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Otto Warmbier Dies After Being Released From North Korean Imprisonment, Family Says

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Otto Warmbier, the American college student who was released last week after being detained in North Korea for more than a year, died Monday afternoon, his family said.

Warmbier arrived in his hometown of Cincinnati in a coma last week and received treatment at the University of Cincinnati Medical Center. Doctors said he had suffered “severe injury to all regions of the brain” and was in a state of “unresponsive wakefulness.”

“It would be easy at a moment like this to focus on all that we lost — future time that won’t be spent with a warm, engaging, brilliant young man whose curiosity and enthusiasm for life knew no bounds,” Warmbier’s family said in a statement on Monday, announcing his death. “But we choose to focus on the time we were given to be with this remarkable person.”

U.S. officials condemned North Korea’s treatment of Warmbier, who spent more than a year in a coma. “Let us state the facts plainly: Otto Warmbier, an American citizen, was murdered by the Kim Jong-un regime,” Arizona Sen. John McCain said in a statement. Vice President Mike Pence called his death “a tragic example of North Korea’s disregard for human life.”

President Donald Trump called North Korea a “brutal regime” and said he was glad Warmbier was home with his family when he died.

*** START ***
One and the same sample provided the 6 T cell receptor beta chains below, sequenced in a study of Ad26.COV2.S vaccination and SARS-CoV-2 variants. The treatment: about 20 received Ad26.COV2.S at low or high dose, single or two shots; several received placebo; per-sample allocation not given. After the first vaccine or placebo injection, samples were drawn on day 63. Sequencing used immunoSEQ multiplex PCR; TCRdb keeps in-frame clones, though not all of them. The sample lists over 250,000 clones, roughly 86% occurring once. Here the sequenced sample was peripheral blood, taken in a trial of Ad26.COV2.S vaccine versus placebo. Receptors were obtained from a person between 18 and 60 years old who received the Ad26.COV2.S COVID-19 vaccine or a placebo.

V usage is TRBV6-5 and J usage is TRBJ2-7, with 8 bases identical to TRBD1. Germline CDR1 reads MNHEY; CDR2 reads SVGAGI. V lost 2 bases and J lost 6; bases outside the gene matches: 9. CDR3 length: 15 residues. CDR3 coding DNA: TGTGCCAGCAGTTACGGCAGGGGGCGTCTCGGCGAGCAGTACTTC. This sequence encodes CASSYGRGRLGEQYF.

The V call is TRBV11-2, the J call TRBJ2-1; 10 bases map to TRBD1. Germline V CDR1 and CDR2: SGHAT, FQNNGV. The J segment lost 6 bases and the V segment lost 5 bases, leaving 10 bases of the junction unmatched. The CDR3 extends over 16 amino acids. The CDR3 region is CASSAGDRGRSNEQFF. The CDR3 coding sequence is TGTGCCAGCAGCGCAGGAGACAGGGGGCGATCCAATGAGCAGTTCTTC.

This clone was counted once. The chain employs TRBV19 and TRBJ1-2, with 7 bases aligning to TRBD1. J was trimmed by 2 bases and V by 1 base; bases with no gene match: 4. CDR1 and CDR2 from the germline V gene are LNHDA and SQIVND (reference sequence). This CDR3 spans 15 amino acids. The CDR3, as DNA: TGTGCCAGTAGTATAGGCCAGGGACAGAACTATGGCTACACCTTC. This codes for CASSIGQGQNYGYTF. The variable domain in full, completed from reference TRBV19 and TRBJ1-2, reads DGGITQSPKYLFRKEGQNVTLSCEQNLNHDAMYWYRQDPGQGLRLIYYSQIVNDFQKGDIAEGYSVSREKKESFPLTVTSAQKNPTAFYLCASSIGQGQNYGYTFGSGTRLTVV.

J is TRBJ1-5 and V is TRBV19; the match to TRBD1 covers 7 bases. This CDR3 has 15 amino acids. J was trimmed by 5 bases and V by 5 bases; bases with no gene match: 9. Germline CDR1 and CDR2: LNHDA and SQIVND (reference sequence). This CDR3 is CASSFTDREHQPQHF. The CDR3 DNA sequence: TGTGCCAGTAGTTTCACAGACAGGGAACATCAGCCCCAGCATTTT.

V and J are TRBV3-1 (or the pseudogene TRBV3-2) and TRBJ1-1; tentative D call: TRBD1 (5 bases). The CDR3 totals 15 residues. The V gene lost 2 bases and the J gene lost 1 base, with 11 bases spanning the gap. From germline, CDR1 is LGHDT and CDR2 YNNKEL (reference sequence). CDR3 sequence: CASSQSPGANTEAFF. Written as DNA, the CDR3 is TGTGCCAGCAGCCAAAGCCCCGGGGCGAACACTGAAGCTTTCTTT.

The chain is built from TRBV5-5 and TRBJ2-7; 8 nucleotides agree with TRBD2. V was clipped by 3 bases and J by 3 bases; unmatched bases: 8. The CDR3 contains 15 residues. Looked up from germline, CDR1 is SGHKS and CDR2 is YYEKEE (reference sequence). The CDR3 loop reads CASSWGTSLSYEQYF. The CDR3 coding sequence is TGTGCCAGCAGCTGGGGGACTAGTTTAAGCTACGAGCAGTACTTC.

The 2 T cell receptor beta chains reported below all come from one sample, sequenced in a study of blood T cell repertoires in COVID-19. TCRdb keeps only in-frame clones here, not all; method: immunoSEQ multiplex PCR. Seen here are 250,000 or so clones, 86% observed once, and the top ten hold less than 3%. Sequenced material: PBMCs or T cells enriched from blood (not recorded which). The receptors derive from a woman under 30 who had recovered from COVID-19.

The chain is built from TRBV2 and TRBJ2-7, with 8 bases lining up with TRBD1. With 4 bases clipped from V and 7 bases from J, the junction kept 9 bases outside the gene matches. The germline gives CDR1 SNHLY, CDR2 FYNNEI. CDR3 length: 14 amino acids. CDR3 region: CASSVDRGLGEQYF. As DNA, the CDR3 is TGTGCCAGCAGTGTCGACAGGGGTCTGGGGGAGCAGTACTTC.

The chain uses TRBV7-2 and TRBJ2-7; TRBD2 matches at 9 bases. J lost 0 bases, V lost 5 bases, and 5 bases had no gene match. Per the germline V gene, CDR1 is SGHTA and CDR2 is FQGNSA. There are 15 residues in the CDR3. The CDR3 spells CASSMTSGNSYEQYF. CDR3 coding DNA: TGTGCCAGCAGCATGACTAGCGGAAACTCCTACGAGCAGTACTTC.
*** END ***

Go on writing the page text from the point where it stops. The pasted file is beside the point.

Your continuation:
“Melania and I offer our deepest condolences to the family of Otto Warmbier on his untimely passing. There is nothing more tragic for a parent than to lose a child in the prime of life. Our thoughts and prayers are with Otto’s family and friends, and all who loved him,” Trump said in a statement.

“Otto’s fate deepens my Administration’s determination to prevent such tragedies from befalling innocent people at the hands of regimes that do not respect the rule of law or basic human decency. The United States once again condemns the brutality of the North Korean regime as we mourn its latest victim.”

Warmbier, who was 22, had been serving a 15-year prison sentence with hard labor for allegedly trying to steal a propaganda poster from a hotel in Pyongyang — which North Korean officials classified as “a hostile act.” The University of Virginia student had been in the country for five days on an organized tour with Young Pioneer Tours when he was arrested on Jan. 2, 2016 while boarding a flight to Beijing. He was convicted and sentenced in a one-hour trial, during which he tearfully confessed to trying to steal the poster.

“Unfortunately, the awful torturous mistreatment our son received at the hands of the North Koreans ensured that no other outcome was possible beyond the sad one we experienced today,” his family’s statement said on Monday.

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Write to Katie Reilly at Katie.Reilly@time.com